It was a Tuesday like any other: Gary was in from Indiana, Andre and his boss were in from Agawam, and it day two of meetings before the Mitem folks headed back around 2pm. The call center was plugging along as they always did and Scott and I had just gotten back from getting coffee at the Klatch. Ready to face the day, but not really moving all that quickly to the meetings, we were all just loitering around my, Roberta’s and Mark’s cubes, talking about things that were, probably, inconsequential, killing time until the 9:00 meeting. Then everything changed.
Greg’s exclamations from the charge desk were echoed from the folks in the break room. Reps were starting get up from their desks to see what was going on and the busy chatter than normally gave life and energy to the call center was all but gone. Rep and manager alike were gathering around the television, watching with incredulity and increasing shock and disbelief. At first, it didn’t seem real – it looked for the world like a scene straight out of “Die Hard.” Then, the second jet hit the second tower.
Surreality was enveloping everyone watching – just amazing and horrifying and continuously unfolding before our eyes. So much confusion on the television, disbelief and lack of information made for confused and scared witnesses. Andre and his boss had just been told that there weren’t going to be any flights into Boston Logan for the rest of the day. Then the third jet crashed into the Pentagon.
All at once the contentious, usually heated meeting all but disappeared with more situational panic than a desire to discuss the finer points of middle-ware compatibility issues with legacy applications. The meeting turned into everyone on their individual cell phones getting ahold of loved ones and co-workers close to the targeted areas. Andre shrugged an affable, but obviously agitated shrug as he announced that he was just told that there were no flights going anywhere…indefinitely. The US had just grounded all fights for the first time in recorded history. Our group was regrouping in the cube hall by the main entrance, discussing options both for what we were going to do for the software development and how we were going to get our consultants back home to Massachusetts. This discussion was interrupted by “What the f…” and “Oh my god!” from the charge desk. The South Tower just collapsed.
We moved back to the break room, again, just in time for the breaking story that a fourth jet had crashed into a field in Pennsylvania, but it was unclear as to the reason. We were glued to the news – every channel was the news – while continuing to find a way home for the Mitem folks; so far, all rental companies were out of cars – and the hold times were amazing, by that point. Then the North Tower collapsed. It was standing room only in the break room.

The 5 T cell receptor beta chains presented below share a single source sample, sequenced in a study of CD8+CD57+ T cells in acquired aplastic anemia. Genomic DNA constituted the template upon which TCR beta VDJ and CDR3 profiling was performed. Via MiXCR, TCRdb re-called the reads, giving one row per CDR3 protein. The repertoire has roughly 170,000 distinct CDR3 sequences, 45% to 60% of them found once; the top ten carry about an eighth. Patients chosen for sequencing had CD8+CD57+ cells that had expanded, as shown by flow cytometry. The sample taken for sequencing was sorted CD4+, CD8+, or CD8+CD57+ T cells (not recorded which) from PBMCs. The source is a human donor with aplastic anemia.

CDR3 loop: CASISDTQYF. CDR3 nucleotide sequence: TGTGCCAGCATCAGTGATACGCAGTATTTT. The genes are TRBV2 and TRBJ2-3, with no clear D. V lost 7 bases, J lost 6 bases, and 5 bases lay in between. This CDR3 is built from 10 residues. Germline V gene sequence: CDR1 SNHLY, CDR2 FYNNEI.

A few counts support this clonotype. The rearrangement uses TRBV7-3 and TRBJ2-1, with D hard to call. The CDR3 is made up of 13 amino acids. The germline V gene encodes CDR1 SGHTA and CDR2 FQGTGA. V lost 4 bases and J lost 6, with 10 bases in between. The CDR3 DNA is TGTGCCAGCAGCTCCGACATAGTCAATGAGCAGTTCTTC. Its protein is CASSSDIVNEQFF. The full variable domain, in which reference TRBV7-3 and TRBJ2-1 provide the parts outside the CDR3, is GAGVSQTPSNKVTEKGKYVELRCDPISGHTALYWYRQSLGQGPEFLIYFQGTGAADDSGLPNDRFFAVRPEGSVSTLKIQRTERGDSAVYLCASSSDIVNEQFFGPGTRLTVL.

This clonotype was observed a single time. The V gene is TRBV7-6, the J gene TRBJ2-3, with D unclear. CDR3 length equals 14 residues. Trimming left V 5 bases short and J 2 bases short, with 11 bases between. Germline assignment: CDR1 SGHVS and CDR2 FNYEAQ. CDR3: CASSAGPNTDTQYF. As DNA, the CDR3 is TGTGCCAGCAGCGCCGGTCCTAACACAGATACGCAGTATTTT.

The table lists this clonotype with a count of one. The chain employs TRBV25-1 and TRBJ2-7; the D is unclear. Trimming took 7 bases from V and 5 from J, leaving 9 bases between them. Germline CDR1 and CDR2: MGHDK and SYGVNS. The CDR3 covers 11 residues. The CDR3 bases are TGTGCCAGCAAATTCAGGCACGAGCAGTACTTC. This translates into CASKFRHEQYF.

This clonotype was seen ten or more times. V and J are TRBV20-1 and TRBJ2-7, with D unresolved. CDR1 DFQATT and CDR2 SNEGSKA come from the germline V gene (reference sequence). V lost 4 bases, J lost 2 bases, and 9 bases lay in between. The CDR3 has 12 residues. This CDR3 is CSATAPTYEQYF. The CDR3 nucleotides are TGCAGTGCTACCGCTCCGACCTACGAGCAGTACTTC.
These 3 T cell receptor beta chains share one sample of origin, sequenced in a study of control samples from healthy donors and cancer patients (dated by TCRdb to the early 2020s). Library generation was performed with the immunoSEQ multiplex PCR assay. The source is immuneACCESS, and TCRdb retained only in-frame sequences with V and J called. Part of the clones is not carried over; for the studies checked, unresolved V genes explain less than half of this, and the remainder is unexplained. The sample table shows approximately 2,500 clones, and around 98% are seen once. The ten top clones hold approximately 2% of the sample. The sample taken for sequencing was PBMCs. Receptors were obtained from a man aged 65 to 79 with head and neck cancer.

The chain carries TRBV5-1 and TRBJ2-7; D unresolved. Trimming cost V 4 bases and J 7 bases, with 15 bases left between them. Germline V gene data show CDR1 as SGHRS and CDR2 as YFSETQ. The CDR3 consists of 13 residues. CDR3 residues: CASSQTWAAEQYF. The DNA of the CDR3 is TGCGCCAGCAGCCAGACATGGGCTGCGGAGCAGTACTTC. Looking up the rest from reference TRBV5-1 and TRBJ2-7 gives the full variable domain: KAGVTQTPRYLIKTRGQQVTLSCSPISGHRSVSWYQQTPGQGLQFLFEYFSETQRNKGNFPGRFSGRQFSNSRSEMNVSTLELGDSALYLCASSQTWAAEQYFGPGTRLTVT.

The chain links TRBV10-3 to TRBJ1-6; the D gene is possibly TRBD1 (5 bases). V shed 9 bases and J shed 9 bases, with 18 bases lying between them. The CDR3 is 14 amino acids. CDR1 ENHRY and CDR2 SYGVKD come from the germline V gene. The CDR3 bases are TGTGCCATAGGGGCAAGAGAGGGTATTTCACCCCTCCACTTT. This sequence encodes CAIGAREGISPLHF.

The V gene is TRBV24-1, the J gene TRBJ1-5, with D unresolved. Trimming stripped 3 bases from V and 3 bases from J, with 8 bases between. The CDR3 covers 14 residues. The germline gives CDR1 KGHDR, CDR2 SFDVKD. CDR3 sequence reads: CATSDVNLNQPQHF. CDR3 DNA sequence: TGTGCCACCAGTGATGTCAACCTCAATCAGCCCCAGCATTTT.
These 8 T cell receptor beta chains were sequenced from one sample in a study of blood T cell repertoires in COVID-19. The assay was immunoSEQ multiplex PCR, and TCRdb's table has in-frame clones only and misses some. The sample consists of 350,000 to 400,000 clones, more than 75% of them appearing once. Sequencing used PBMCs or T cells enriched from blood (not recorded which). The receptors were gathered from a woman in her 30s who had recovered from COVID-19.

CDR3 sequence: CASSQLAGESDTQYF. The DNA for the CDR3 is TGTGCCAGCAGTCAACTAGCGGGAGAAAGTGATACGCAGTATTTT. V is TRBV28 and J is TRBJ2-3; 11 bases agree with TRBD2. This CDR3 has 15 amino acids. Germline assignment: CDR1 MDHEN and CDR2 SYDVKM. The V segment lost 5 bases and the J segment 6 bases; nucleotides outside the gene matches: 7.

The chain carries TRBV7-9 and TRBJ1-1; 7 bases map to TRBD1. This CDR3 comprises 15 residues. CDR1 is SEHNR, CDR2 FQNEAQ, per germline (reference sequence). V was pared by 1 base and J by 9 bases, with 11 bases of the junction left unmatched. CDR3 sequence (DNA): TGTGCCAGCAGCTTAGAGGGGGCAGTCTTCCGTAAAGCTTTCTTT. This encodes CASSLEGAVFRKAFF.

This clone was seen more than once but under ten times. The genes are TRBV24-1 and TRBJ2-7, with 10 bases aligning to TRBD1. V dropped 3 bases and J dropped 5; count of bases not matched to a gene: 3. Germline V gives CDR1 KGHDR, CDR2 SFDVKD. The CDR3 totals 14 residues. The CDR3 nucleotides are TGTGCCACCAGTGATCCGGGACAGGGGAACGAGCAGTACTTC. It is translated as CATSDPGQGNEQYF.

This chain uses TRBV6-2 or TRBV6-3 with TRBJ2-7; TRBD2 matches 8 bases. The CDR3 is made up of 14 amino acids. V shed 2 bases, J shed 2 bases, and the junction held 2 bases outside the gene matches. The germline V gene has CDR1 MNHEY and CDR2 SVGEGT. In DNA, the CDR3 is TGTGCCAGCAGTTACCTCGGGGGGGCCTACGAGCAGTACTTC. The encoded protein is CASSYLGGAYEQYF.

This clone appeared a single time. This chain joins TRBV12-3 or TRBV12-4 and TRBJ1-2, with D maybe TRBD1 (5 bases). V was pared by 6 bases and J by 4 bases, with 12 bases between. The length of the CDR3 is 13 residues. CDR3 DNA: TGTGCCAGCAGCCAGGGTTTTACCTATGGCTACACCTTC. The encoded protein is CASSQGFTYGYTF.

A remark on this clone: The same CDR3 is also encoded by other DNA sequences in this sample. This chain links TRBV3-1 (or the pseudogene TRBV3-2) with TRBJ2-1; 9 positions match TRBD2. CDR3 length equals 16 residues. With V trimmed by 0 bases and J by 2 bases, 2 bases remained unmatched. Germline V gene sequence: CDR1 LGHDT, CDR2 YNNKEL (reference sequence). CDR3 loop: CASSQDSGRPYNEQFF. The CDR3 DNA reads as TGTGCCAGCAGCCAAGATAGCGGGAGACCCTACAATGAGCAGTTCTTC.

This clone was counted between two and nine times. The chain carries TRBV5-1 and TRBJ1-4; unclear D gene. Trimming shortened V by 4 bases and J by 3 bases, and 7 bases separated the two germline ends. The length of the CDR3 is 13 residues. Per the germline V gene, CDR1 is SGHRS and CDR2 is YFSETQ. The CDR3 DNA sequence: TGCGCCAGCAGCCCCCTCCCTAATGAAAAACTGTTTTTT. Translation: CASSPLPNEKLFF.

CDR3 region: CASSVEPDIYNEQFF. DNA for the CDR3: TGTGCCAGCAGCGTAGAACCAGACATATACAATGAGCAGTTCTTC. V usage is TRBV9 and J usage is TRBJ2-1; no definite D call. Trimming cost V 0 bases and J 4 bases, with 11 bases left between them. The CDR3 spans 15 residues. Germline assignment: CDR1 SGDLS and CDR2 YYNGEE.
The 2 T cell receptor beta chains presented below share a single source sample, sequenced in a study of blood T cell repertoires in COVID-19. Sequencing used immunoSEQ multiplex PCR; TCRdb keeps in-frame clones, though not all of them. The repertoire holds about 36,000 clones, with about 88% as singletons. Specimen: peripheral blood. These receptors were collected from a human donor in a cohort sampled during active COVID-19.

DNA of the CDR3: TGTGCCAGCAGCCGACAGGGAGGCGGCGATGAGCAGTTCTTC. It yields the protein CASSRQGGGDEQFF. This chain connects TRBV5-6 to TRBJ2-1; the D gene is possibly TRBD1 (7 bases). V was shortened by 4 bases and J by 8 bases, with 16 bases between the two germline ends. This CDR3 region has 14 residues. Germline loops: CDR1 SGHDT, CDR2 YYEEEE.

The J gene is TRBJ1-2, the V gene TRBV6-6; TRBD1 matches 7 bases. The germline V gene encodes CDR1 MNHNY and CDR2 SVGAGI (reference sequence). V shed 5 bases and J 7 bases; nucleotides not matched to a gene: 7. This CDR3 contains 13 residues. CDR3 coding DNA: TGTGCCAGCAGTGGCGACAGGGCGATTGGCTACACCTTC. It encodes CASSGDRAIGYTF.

The rest of the day is largely a blur of emotion and that’s about it – the calls to the call center turned, for the most part, from calls about issues with power or gas to counseling calls. Our reps were awesome, handling each call professionally in the face of a national tragedy that touched every person, deeply. I don’t remember writing any code. I don’t recall doing any unit testing. I just remember sitting with Scott and Andre back in the server room trying to come to terms with what was going on in the world around us.
We all stayed a little later than normal. I seem to remember the Mitem crew’s rental being a quasi-compact that would be ready after 6, so we all stayed as long as we could with those fellows, since they were going to have a 14-hour drive ahead of them. We pumped them full of a LOT of coffee. So, I remember leaving about 5:45pm, after everything had happened, and being completely drained. It was the most surreal drive home I’ve ever had. Basically, all traffic disappeared once I passed 275, heading north. I believe, for the most part, schools were let our early to get everyone home because, at that moment in time, every square inch of the United States was considered a target zone. So, it was just me, my thoughts, and 25 miles to go. Equally surreal was how empty the sky was. I encountered only one jet flying during the entire drive, and, from what I’ve been told, later, it was the backup to Air Force One being moved to Wrigh-Patt Air Force Base.
That day, the nation, as a whole, was struck a blow. Nearly everyone I know has been affected in a profound way as a result. It’s still something that evokes strong feelings and is another “Where were you when?” milestone for millions of people. I don’t remember a lot about the majority of the day, or even the drive home, really. I just remember being exceedingly glad to arrive home, hug my wife and two sons, and move on from there.